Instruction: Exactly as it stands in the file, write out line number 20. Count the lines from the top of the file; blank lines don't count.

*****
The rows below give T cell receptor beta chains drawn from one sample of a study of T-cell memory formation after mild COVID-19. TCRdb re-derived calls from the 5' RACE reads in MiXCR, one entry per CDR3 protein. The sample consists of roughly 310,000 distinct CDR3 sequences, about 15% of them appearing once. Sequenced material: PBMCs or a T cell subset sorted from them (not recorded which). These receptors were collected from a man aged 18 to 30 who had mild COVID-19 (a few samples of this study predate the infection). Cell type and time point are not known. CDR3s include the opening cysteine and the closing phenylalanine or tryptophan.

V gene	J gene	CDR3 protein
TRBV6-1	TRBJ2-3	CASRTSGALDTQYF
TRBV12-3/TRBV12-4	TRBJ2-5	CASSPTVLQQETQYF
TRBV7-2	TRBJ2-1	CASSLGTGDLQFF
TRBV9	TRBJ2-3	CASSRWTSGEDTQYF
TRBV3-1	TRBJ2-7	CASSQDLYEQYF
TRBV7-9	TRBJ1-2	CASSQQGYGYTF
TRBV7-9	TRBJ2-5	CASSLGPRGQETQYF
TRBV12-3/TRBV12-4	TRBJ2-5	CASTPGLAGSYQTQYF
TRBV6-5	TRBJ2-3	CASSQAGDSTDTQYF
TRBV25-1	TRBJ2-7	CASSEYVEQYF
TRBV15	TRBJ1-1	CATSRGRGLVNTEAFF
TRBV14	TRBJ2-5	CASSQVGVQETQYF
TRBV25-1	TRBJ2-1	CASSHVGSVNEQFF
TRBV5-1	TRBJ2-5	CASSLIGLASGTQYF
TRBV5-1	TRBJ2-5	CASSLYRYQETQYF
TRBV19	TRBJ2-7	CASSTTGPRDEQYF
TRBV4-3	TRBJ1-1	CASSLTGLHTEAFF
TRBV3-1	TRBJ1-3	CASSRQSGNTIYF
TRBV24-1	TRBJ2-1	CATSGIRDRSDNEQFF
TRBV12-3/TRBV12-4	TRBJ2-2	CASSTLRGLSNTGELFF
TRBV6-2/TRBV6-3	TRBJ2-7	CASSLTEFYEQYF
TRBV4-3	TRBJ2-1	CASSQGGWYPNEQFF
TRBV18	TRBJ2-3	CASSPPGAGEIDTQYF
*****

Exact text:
TRBV3-1	TRBJ1-3	CASSRQSGNTIYF